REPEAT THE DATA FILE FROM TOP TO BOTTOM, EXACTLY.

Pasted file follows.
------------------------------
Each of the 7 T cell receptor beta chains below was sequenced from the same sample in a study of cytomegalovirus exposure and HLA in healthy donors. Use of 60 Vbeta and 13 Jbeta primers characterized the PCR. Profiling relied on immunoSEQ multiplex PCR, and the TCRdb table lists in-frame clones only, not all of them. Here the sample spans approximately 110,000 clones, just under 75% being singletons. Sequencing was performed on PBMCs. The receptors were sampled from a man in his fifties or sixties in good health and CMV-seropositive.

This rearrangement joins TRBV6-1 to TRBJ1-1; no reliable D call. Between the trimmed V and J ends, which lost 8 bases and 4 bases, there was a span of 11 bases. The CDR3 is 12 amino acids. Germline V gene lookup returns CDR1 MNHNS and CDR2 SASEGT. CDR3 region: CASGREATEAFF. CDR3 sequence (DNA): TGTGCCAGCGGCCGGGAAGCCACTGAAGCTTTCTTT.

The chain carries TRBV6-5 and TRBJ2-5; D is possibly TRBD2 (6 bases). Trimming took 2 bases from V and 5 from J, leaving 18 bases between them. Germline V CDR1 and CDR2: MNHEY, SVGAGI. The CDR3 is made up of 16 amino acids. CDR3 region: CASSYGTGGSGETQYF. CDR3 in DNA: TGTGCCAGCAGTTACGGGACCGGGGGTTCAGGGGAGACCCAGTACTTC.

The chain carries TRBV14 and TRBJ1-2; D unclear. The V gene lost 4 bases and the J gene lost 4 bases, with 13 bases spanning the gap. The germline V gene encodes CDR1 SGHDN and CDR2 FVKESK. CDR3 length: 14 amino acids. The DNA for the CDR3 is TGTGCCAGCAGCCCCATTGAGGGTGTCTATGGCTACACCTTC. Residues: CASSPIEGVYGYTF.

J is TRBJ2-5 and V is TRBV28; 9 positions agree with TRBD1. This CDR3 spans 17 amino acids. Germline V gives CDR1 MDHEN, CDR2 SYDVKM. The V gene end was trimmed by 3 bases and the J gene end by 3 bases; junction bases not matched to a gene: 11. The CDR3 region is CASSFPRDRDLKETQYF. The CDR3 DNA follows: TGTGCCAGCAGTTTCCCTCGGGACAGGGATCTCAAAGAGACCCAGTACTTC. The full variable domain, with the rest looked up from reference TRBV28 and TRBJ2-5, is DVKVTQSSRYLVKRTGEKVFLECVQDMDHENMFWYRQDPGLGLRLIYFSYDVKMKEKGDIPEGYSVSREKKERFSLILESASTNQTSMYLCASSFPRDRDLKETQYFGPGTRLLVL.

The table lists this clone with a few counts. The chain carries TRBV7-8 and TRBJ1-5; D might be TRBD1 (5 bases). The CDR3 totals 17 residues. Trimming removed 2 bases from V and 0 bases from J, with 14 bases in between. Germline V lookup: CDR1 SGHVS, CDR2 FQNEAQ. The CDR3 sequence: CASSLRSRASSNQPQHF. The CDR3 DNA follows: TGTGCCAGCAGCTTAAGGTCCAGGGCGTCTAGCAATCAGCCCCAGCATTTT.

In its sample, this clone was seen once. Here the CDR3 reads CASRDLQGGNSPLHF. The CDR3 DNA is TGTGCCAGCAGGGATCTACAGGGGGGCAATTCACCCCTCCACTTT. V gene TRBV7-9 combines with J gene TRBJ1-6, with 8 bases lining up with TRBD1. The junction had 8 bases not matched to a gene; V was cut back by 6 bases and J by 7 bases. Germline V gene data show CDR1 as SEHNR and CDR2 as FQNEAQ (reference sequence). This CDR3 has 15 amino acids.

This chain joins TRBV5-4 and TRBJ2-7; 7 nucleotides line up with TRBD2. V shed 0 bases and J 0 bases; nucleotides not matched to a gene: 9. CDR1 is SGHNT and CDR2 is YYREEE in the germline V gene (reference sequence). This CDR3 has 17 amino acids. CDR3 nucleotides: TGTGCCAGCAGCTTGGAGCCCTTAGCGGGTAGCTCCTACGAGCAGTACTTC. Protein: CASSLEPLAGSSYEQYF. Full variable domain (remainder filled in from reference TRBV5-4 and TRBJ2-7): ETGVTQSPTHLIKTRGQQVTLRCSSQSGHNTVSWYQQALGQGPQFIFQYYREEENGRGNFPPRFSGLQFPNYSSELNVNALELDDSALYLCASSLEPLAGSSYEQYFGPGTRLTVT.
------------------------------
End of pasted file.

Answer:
Each of the 7 T cell receptor beta chains below was sequenced from the same sample in a study of cytomegalovirus exposure and HLA in healthy donors. Use of 60 Vbeta and 13 Jbeta primers characterized the PCR. Profiling relied on immunoSEQ multiplex PCR, and the TCRdb table lists in-frame clones only, not all of them. Here the sample spans approximately 110,000 clones, just under 75% being singletons. Sequencing was performed on PBMCs. The receptors were sampled from a man in his fifties or sixties in good health and CMV-seropositive.

This rearrangement joins TRBV6-1 to TRBJ1-1; no reliable D call. Between the trimmed V and J ends, which lost 8 bases and 4 bases, there was a span of 11 bases. The CDR3 is 12 amino acids. Germline V gene lookup returns CDR1 MNHNS and CDR2 SASEGT. CDR3 region: CASGREATEAFF. CDR3 sequence (DNA): TGTGCCAGCGGCCGGGAAGCCACTGAAGCTTTCTTT.

The chain carries TRBV6-5 and TRBJ2-5; D is possibly TRBD2 (6 bases). Trimming took 2 bases from V and 5 from J, leaving 18 bases between them. Germline V CDR1 and CDR2: MNHEY, SVGAGI. The CDR3 is made up of 16 amino acids. CDR3 region: CASSYGTGGSGETQYF. CDR3 in DNA: TGTGCCAGCAGTTACGGGACCGGGGGTTCAGGGGAGACCCAGTACTTC.

The chain carries TRBV14 and TRBJ1-2; D unclear. The V gene lost 4 bases and the J gene lost 4 bases, with 13 bases spanning the gap. The germline V gene encodes CDR1 SGHDN and CDR2 FVKESK. CDR3 length: 14 amino acids. The DNA for the CDR3 is TGTGCCAGCAGCCCCATTGAGGGTGTCTATGGCTACACCTTC. Residues: CASSPIEGVYGYTF.

J is TRBJ2-5 and V is TRBV28; 9 positions agree with TRBD1. This CDR3 spans 17 amino acids. Germline V gives CDR1 MDHEN, CDR2 SYDVKM. The V gene end was trimmed by 3 bases and the J gene end by 3 bases; junction bases not matched to a gene: 11. The CDR3 region is CASSFPRDRDLKETQYF. The CDR3 DNA follows: TGTGCCAGCAGTTTCCCTCGGGACAGGGATCTCAAAGAGACCCAGTACTTC. The full variable domain, with the rest looked up from reference TRBV28 and TRBJ2-5, is DVKVTQSSRYLVKRTGEKVFLECVQDMDHENMFWYRQDPGLGLRLIYFSYDVKMKEKGDIPEGYSVSREKKERFSLILESASTNQTSMYLCASSFPRDRDLKETQYFGPGTRLLVL.

The table lists this clone with a few counts. The chain carries TRBV7-8 and TRBJ1-5; D might be TRBD1 (5 bases). The CDR3 totals 17 residues. Trimming removed 2 bases from V and 0 bases from J, with 14 bases in between. Germline V lookup: CDR1 SGHVS, CDR2 FQNEAQ. The CDR3 sequence: CASSLRSRASSNQPQHF. The CDR3 DNA follows: TGTGCCAGCAGCTTAAGGTCCAGGGCGTCTAGCAATCAGCCCCAGCATTTT.

In its sample, this clone was seen once. Here the CDR3 reads CASRDLQGGNSPLHF. The CDR3 DNA is TGTGCCAGCAGGGATCTACAGGGGGGCAATTCACCCCTCCACTTT. V gene TRBV7-9 combines with J gene TRBJ1-6, with 8 bases lining up with TRBD1. The junction had 8 bases not matched to a gene; V was cut back by 6 bases and J by 7 bases. Germline V gene data show CDR1 as SEHNR and CDR2 as FQNEAQ (reference sequence). This CDR3 has 15 amino acids.

This chain joins TRBV5-4 and TRBJ2-7; 7 nucleotides line up with TRBD2. V shed 0 bases and J 0 bases; nucleotides not matched to a gene: 9. CDR1 is SGHNT and CDR2 is YYREEE in the germline V gene (reference sequence). This CDR3 has 17 amino acids. CDR3 nucleotides: TGTGCCAGCAGCTTGGAGCCCTTAGCGGGTAGCTCCTACGAGCAGTACTTC. Protein: CASSLEPLAGSSYEQYF. Full variable domain (remainder filled in from reference TRBV5-4 and TRBJ2-7): ETGVTQSPTHLIKTRGQQVTLRCSSQSGHNTVSWYQQALGQGPQFIFQYYREEENGRGNFPPRFSGLQFPNYSSELNVNALELDDSALYLCASSLEPLAGSSYEQYFGPGTRLTVT.